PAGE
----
Re: RARA-AVIS: letting time sort it out

From: Al Guthrie (
Date: 23 Jun 2006

With more and more publishers using POD technology to keep backlist titles in print, eveything's going to survive.


  ----- Original Message -----
  Sent: Friday, June 23, 2006 6:52 PM
  Subject: Re: RARA-AVIS: letting time sort it out

  Kerry wrote:

  "Sorry Al, I can't answer this. Like I said off the top, to me
  "literature" is both the definition of all things written, or the name
  for another genre."

  John Carey starts his book, What Good Are the Arts?, with the premise
  that art is anything anyone has ever said was art. And he makes a very
  convincing argument that there are no rational reasons that one person's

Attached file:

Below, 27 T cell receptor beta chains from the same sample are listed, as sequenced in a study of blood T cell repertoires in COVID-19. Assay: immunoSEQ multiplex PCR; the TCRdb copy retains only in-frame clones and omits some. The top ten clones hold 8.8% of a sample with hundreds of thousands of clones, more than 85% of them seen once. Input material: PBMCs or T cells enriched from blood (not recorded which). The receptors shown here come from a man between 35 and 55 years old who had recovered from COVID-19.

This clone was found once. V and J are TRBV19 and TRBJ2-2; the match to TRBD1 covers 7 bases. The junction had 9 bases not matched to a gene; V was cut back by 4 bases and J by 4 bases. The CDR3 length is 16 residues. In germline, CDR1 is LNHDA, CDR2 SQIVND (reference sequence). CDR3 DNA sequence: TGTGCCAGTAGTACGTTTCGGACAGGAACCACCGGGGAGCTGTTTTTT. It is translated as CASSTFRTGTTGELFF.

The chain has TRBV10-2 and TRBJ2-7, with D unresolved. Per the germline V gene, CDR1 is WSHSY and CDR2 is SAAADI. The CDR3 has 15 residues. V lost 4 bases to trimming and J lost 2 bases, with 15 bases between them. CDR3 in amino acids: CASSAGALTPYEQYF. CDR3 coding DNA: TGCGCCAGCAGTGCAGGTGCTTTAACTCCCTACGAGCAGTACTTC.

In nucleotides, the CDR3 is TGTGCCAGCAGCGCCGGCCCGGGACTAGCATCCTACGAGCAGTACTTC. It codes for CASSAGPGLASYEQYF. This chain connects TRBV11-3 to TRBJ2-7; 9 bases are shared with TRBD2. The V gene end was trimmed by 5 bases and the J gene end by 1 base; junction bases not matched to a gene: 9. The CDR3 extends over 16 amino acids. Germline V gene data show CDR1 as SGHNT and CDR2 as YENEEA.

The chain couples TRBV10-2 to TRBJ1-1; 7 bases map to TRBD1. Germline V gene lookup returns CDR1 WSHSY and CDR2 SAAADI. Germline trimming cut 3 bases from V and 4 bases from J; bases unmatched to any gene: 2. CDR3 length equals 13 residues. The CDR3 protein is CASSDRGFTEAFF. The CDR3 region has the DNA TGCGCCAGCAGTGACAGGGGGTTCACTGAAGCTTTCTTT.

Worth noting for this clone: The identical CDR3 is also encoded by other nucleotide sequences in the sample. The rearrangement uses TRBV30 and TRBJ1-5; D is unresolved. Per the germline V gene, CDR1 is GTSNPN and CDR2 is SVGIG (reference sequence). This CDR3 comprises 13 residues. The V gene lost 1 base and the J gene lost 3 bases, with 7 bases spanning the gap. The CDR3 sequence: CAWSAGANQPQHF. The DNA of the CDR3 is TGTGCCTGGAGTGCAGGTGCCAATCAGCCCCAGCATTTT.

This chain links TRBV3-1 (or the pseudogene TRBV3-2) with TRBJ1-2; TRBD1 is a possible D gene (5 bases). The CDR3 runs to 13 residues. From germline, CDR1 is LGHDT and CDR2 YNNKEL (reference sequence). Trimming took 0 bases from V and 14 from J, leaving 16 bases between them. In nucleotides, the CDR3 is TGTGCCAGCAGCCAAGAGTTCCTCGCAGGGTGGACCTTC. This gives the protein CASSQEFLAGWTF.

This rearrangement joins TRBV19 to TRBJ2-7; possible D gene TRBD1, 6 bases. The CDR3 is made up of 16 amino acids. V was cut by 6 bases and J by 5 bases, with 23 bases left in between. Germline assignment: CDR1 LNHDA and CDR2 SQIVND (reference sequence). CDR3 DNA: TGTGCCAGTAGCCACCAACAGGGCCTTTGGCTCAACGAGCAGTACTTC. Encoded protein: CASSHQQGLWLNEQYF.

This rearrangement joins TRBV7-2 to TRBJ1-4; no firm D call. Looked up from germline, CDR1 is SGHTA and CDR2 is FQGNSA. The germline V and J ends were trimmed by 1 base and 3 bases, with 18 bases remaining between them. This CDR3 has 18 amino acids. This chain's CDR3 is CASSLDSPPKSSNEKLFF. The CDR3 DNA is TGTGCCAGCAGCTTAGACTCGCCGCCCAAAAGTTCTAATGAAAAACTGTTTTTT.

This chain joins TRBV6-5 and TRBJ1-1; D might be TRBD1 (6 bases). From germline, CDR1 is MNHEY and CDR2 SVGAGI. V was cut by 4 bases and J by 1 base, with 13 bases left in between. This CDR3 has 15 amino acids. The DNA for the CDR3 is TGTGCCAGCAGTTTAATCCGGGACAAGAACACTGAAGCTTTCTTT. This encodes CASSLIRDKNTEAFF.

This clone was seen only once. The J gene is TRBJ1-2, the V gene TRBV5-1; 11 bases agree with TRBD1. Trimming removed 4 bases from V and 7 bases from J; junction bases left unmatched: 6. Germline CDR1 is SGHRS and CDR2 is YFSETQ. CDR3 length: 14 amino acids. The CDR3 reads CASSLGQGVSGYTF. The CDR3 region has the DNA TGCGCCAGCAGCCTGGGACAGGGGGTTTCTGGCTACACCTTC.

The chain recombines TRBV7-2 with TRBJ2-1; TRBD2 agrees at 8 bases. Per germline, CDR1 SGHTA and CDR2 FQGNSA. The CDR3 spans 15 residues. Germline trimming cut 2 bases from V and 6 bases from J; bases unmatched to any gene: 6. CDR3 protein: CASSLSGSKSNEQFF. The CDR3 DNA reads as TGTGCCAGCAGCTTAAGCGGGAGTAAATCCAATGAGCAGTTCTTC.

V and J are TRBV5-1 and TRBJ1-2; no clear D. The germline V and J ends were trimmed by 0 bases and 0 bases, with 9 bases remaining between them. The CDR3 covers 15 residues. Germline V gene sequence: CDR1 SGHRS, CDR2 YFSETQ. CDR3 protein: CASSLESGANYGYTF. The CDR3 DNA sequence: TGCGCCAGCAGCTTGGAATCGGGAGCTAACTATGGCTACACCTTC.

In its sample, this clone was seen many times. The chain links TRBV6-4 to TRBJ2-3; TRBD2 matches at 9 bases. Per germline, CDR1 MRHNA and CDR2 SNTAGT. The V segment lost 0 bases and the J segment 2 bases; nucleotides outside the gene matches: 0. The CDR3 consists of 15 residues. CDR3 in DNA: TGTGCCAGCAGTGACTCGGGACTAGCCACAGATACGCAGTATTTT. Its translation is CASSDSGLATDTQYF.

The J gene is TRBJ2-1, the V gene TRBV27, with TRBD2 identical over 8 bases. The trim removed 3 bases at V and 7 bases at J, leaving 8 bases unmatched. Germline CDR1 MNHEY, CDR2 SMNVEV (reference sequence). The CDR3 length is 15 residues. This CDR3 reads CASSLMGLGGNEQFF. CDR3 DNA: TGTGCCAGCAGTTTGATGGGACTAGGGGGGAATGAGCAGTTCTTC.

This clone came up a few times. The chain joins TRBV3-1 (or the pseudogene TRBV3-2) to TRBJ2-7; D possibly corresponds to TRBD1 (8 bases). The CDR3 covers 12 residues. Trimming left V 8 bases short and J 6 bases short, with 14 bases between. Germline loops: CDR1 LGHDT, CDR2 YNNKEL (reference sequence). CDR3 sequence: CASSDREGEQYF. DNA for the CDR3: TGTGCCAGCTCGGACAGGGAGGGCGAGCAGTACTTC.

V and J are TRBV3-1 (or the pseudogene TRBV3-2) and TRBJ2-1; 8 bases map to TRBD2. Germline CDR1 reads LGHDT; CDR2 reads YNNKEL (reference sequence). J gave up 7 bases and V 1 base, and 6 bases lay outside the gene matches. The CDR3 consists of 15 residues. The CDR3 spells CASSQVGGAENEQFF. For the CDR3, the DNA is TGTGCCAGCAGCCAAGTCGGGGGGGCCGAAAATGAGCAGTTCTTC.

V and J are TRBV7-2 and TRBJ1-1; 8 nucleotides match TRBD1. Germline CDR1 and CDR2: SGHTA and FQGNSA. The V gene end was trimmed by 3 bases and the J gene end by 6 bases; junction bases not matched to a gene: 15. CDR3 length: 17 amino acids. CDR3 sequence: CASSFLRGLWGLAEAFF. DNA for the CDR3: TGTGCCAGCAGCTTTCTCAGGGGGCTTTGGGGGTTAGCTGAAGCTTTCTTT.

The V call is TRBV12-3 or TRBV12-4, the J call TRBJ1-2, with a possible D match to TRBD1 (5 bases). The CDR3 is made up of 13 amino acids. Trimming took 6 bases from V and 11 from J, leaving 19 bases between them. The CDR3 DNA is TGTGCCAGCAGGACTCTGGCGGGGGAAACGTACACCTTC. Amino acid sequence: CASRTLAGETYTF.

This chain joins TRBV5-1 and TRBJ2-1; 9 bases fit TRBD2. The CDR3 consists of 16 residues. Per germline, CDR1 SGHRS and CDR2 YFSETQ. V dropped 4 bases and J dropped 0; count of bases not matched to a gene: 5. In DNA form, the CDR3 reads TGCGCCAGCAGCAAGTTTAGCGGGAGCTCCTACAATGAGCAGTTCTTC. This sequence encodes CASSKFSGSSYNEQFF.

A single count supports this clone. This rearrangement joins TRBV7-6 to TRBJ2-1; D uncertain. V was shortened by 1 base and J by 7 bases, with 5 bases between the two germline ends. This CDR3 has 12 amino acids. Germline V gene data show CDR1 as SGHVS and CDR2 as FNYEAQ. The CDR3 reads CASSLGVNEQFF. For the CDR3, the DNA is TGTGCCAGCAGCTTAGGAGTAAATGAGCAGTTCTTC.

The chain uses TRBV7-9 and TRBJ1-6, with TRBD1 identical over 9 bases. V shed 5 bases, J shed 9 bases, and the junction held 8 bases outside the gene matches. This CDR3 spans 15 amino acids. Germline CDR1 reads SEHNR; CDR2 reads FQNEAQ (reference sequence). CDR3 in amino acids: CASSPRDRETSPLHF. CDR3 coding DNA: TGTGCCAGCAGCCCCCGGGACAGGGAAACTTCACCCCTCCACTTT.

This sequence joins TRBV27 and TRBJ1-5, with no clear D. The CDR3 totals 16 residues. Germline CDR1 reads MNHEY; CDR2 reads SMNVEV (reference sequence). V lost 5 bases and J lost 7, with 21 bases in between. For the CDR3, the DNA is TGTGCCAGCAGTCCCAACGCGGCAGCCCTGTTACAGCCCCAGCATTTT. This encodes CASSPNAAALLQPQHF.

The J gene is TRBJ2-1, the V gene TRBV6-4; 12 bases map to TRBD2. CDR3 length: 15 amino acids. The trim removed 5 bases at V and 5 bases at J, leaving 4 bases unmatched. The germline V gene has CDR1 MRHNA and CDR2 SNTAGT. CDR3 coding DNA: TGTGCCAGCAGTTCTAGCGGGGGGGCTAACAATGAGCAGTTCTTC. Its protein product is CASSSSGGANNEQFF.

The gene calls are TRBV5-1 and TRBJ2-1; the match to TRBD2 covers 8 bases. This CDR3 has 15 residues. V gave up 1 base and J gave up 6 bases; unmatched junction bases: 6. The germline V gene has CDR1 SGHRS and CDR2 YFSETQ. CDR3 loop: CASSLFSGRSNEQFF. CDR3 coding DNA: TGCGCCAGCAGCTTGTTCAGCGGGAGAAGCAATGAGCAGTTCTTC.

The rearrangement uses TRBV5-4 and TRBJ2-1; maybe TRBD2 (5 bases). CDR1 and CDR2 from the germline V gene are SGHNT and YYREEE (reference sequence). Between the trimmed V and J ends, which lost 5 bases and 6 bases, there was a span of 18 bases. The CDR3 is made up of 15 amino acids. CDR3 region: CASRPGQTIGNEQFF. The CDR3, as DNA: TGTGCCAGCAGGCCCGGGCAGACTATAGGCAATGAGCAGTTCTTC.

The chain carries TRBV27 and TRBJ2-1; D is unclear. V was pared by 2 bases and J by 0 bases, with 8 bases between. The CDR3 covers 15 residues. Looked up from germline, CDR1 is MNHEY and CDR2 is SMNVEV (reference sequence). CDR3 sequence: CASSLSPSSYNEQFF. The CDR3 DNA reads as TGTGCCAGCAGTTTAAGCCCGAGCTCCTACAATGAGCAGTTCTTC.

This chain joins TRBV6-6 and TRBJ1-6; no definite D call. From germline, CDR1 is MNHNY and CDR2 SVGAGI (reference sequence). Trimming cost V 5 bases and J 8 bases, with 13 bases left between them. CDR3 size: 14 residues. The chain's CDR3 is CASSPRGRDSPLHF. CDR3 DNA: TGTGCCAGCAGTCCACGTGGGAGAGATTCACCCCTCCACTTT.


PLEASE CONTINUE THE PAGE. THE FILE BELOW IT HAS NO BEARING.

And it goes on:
definition, no matter how accredited that person, is better than

  However, the second half of the book is Carey's argument that literature
  is the greatest art. He offers standards by which literature is better
  than other arts, usually compared to music and/or painting and
  sculpture, mainly in its ability to argue and debate. Unfortunately, he
  never provides a rationale for why those are, or should be, the
  standards by which art is judged. Although he occasionally throws in a
  caveat that this is only his opinion, he seems to be doing just what he
  criticized everyone else of doing in the first half of the book.

  And Kerry, like you, I've been trying to think of some crap that has
  survived. Although I hated Dickens in high school, I'm not ready to
  dismiss him (and keep meaning to reread something by him to see if I
  just didn't get him at the time). The closest I can come is something
  that has survived because it is historically important to the
  development of a genre, but, at least for me, pretty hard to slog
  through -- Carroll John Daly.



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This archive was generated by hypermail 2b29 : 23 Jun 2006 EDT